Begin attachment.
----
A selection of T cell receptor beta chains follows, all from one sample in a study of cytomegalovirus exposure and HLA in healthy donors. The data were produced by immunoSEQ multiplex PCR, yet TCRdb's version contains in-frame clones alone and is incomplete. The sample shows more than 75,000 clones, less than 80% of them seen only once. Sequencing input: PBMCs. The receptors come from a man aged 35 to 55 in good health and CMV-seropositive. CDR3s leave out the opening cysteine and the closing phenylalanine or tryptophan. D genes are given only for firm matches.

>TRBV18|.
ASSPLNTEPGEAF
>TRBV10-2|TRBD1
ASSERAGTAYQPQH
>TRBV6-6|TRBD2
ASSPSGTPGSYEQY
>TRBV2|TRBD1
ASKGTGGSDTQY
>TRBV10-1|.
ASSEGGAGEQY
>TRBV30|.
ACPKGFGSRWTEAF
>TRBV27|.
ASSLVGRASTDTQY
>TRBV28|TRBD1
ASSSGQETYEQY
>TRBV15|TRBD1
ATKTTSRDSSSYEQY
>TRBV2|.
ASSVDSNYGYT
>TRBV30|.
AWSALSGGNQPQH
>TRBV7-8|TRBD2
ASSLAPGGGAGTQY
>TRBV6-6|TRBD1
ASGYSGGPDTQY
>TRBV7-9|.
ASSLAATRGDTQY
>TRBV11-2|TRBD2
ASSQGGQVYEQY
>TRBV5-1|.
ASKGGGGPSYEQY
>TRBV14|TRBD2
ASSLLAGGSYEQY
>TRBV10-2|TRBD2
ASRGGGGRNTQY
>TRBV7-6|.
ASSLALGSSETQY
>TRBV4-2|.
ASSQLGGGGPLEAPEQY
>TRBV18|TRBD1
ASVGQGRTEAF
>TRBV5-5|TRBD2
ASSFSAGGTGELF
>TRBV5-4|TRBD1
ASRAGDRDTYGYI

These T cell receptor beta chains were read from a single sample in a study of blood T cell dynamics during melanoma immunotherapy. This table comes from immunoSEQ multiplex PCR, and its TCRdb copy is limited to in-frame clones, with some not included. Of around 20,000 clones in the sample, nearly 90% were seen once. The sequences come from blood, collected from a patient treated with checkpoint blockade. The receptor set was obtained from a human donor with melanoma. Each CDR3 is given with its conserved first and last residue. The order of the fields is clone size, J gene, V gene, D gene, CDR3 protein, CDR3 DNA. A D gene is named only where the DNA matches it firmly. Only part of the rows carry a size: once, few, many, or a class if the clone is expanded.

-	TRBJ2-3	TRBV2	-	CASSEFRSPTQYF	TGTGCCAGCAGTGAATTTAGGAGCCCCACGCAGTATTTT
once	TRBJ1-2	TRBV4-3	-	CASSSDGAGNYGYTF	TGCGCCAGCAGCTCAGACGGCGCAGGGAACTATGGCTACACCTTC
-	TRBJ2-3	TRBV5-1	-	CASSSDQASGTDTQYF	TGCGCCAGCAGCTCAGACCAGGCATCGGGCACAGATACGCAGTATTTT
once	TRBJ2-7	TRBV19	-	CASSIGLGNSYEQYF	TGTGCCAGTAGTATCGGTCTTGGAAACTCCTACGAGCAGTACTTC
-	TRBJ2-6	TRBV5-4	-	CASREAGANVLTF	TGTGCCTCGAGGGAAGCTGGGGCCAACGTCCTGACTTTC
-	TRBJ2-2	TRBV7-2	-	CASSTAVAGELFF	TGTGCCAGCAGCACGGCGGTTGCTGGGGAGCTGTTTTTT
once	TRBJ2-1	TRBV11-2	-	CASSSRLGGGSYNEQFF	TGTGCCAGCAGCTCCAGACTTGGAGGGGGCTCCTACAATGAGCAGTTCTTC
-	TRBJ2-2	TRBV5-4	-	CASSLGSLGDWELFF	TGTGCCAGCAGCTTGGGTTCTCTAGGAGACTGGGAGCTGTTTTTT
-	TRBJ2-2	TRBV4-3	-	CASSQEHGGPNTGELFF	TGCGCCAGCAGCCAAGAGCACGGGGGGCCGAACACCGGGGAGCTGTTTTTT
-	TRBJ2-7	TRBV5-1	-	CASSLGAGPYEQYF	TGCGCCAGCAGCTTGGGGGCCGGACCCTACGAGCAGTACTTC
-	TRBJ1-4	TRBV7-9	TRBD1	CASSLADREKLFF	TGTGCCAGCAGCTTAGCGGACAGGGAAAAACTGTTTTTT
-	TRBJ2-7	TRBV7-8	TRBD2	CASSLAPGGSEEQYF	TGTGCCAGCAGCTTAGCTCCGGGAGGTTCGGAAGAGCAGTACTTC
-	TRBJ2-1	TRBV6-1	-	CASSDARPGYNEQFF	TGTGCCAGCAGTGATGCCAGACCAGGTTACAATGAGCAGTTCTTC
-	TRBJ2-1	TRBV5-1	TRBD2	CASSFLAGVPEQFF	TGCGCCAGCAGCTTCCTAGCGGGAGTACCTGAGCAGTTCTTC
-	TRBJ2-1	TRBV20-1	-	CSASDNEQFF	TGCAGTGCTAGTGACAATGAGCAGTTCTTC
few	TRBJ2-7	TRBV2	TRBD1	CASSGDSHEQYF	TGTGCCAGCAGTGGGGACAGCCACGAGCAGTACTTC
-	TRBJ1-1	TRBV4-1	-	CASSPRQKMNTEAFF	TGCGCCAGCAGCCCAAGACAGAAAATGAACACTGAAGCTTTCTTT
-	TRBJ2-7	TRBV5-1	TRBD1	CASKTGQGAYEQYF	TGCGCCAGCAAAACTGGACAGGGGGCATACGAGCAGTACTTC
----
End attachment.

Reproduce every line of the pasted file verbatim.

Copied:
A selection of T cell receptor beta chains follows, all from one sample in a study of cytomegalovirus exposure and HLA in healthy donors. The data were produced by immunoSEQ multiplex PCR, yet TCRdb's version contains in-frame clones alone and is incomplete. The sample shows more than 75,000 clones, less than 80% of them seen only once. Sequencing input: PBMCs. The receptors come from a man aged 35 to 55 in good health and CMV-seropositive. CDR3s leave out the opening cysteine and the closing phenylalanine or tryptophan. D genes are given only for firm matches.

>TRBV18|.
ASSPLNTEPGEAF
>TRBV10-2|TRBD1
ASSERAGTAYQPQH
>TRBV6-6|TRBD2
ASSPSGTPGSYEQY
>TRBV2|TRBD1
ASKGTGGSDTQY
>TRBV10-1|.
ASSEGGAGEQY
>TRBV30|.
ACPKGFGSRWTEAF
>TRBV27|.
ASSLVGRASTDTQY
>TRBV28|TRBD1
ASSSGQETYEQY
>TRBV15|TRBD1
ATKTTSRDSSSYEQY
>TRBV2|.
ASSVDSNYGYT
>TRBV30|.
AWSALSGGNQPQH
>TRBV7-8|TRBD2
ASSLAPGGGAGTQY
>TRBV6-6|TRBD1
ASGYSGGPDTQY
>TRBV7-9|.
ASSLAATRGDTQY
>TRBV11-2|TRBD2
ASSQGGQVYEQY
>TRBV5-1|.
ASKGGGGPSYEQY
>TRBV14|TRBD2
ASSLLAGGSYEQY
>TRBV10-2|TRBD2
ASRGGGGRNTQY
>TRBV7-6|.
ASSLALGSSETQY
>TRBV4-2|.
ASSQLGGGGPLEAPEQY
>TRBV18|TRBD1
ASVGQGRTEAF
>TRBV5-5|TRBD2
ASSFSAGGTGELF
>TRBV5-4|TRBD1
ASRAGDRDTYGYI

These T cell receptor beta chains were read from a single sample in a study of blood T cell dynamics during melanoma immunotherapy. This table comes from immunoSEQ multiplex PCR, and its TCRdb copy is limited to in-frame clones, with some not included. Of around 20,000 clones in the sample, nearly 90% were seen once. The sequences come from blood, collected from a patient treated with checkpoint blockade. The receptor set was obtained from a human donor with melanoma. Each CDR3 is given with its conserved first and last residue. The order of the fields is clone size, J gene, V gene, D gene, CDR3 protein, CDR3 DNA. A D gene is named only where the DNA matches it firmly. Only part of the rows carry a size: once, few, many, or a class if the clone is expanded.

-	TRBJ2-3	TRBV2	-	CASSEFRSPTQYF	TGTGCCAGCAGTGAATTTAGGAGCCCCACGCAGTATTTT
once	TRBJ1-2	TRBV4-3	-	CASSSDGAGNYGYTF	TGCGCCAGCAGCTCAGACGGCGCAGGGAACTATGGCTACACCTTC
-	TRBJ2-3	TRBV5-1	-	CASSSDQASGTDTQYF	TGCGCCAGCAGCTCAGACCAGGCATCGGGCACAGATACGCAGTATTTT
once	TRBJ2-7	TRBV19	-	CASSIGLGNSYEQYF	TGTGCCAGTAGTATCGGTCTTGGAAACTCCTACGAGCAGTACTTC
-	TRBJ2-6	TRBV5-4	-	CASREAGANVLTF	TGTGCCTCGAGGGAAGCTGGGGCCAACGTCCTGACTTTC
-	TRBJ2-2	TRBV7-2	-	CASSTAVAGELFF	TGTGCCAGCAGCACGGCGGTTGCTGGGGAGCTGTTTTTT
once	TRBJ2-1	TRBV11-2	-	CASSSRLGGGSYNEQFF	TGTGCCAGCAGCTCCAGACTTGGAGGGGGCTCCTACAATGAGCAGTTCTTC
-	TRBJ2-2	TRBV5-4	-	CASSLGSLGDWELFF	TGTGCCAGCAGCTTGGGTTCTCTAGGAGACTGGGAGCTGTTTTTT
-	TRBJ2-2	TRBV4-3	-	CASSQEHGGPNTGELFF	TGCGCCAGCAGCCAAGAGCACGGGGGGCCGAACACCGGGGAGCTGTTTTTT
-	TRBJ2-7	TRBV5-1	-	CASSLGAGPYEQYF	TGCGCCAGCAGCTTGGGGGCCGGACCCTACGAGCAGTACTTC
-	TRBJ1-4	TRBV7-9	TRBD1	CASSLADREKLFF	TGTGCCAGCAGCTTAGCGGACAGGGAAAAACTGTTTTTT
-	TRBJ2-7	TRBV7-8	TRBD2	CASSLAPGGSEEQYF	TGTGCCAGCAGCTTAGCTCCGGGAGGTTCGGAAGAGCAGTACTTC
-	TRBJ2-1	TRBV6-1	-	CASSDARPGYNEQFF	TGTGCCAGCAGTGATGCCAGACCAGGTTACAATGAGCAGTTCTTC
-	TRBJ2-1	TRBV5-1	TRBD2	CASSFLAGVPEQFF	TGCGCCAGCAGCTTCCTAGCGGGAGTACCTGAGCAGTTCTTC
-	TRBJ2-1	TRBV20-1	-	CSASDNEQFF	TGCAGTGCTAGTGACAATGAGCAGTTCTTC
few	TRBJ2-7	TRBV2	TRBD1	CASSGDSHEQYF	TGTGCCAGCAGTGGGGACAGCCACGAGCAGTACTTC
-	TRBJ1-1	TRBV4-1	-	CASSPRQKMNTEAFF	TGCGCCAGCAGCCCAAGACAGAAAATGAACACTGAAGCTTTCTTT
-	TRBJ2-7	TRBV5-1	TRBD1	CASKTGQGAYEQYF	TGCGCCAGCAAAACTGGACAGGGGGCATACGAGCAGTACTTC